Generalized Trust, Cultural Diversity and Institutions
PN-II-ID-PCE-2011-3-0578 Financed by: CNCS
Description, objectives, and research design and methodology.
Researchers' Profiles & CVs
Results and progress of the research by year.
In this project, we focus on generalized trust, one of the key constitutive elements of civic culture important for a well-functioning democracy. Through facilitating cooperation among people, generalized trust contributes to a host of desirable outcomes including encouraging norms of reciprocity, tolerance, and civic morality.
The project asserts that low levels of trust, corruption, mitigated education payoffs, and migrant patterns in Romania are interdependent and not the result of spurious inferences due to a common exogenous influence.
Our research aims to address the triple problem of measurement, endogeneity and model underspecification through a complex research design. First, we measure generalized trust using both explicit and implicit measures. Second, the research is based on both panel survey data and experimental data, which allows us to establish causal direction between trust and its potential determinants. Third, the research captures detailed information both at the individual and intermediate (mezzo) levels, such as colleagues, friends, locality and region.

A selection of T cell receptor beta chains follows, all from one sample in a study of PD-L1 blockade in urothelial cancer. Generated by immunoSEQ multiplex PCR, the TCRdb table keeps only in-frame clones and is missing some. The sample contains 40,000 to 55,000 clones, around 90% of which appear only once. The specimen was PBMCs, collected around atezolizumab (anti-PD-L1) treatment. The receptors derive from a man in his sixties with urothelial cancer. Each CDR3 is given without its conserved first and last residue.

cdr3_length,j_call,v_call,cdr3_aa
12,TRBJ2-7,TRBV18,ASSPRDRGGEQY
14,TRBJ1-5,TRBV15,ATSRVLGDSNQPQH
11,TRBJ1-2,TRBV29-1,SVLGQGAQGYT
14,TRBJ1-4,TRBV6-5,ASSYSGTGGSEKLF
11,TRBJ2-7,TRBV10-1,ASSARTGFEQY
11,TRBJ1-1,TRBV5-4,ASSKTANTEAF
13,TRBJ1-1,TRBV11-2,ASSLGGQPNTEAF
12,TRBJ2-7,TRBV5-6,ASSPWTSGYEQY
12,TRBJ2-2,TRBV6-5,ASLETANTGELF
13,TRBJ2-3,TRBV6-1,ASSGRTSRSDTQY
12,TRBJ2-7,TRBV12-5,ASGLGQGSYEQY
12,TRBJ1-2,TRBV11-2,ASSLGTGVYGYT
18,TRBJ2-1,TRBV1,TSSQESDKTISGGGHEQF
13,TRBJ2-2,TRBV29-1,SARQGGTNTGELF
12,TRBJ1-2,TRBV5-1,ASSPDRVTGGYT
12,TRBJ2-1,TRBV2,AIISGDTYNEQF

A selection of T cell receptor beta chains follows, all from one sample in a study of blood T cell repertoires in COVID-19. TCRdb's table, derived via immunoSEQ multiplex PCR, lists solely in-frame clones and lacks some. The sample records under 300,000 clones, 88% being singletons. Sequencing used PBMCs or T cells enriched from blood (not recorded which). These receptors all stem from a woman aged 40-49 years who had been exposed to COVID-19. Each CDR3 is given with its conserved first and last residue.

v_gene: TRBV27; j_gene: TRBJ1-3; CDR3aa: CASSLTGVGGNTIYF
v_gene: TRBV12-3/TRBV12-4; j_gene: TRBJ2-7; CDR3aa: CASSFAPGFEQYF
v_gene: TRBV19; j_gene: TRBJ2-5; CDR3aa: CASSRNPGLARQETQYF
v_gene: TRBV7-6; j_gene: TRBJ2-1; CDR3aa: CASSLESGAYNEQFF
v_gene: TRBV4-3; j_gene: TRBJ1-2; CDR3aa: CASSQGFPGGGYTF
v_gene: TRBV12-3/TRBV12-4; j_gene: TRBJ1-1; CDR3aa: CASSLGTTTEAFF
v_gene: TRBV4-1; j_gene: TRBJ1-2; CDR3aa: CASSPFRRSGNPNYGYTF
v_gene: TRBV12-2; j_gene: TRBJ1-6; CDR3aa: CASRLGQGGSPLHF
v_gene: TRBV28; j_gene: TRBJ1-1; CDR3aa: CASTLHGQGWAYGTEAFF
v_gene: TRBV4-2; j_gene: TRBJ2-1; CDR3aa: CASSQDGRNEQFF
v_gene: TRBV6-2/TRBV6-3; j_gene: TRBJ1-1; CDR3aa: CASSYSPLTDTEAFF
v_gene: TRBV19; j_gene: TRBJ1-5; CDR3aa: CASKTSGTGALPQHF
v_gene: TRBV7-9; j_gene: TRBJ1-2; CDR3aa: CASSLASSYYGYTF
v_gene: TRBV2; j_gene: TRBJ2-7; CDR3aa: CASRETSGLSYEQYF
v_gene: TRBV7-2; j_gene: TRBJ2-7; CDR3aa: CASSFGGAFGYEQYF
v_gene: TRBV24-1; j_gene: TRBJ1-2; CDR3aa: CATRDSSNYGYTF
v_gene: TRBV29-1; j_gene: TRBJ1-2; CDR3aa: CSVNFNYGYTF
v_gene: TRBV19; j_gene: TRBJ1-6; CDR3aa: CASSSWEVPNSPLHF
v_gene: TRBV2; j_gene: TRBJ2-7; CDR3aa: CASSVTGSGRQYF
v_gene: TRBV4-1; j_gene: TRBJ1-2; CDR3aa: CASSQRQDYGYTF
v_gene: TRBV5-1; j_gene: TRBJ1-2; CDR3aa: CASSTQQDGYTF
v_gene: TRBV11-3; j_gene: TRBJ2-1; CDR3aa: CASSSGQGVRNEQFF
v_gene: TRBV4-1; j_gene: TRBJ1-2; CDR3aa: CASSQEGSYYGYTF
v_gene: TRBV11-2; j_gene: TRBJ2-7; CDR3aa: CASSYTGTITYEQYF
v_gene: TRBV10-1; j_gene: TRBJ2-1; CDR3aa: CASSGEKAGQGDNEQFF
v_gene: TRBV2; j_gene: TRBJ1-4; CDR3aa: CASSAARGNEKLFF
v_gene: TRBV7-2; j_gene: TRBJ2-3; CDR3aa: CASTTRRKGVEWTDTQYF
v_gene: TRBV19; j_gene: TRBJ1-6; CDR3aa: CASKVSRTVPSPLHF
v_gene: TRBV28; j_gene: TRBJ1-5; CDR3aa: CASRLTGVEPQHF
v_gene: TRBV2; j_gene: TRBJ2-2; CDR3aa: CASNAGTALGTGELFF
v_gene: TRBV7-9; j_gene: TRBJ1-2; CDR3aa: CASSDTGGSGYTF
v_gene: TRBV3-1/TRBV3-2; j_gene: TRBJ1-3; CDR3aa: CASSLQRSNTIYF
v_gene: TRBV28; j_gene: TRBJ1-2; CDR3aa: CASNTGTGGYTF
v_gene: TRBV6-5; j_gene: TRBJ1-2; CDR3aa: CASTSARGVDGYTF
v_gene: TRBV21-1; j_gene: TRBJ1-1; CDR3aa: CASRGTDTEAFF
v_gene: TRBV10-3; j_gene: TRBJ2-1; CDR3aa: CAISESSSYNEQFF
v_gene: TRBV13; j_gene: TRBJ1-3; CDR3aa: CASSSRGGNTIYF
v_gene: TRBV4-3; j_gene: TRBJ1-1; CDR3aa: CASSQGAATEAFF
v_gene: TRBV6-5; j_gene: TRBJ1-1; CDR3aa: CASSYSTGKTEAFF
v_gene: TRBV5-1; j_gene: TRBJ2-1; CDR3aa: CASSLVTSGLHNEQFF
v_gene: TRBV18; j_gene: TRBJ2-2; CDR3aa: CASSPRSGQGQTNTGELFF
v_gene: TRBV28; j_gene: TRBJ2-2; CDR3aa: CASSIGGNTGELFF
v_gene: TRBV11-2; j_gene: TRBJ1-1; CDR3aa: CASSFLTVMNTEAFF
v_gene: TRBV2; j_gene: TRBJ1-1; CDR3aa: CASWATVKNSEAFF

The project provides an important contribution to the realm of multidisciplinary research as it advances questions located at the intersection of political science, sociology, social psychology and economy.
The project team consists of members of Center for the Study of Democracy, with ample experience in research on social capital, youth socialization and labor migration, as well as a member of the Political Science Faculty from University of North Dakota.
A Longitudinal and Experimental Study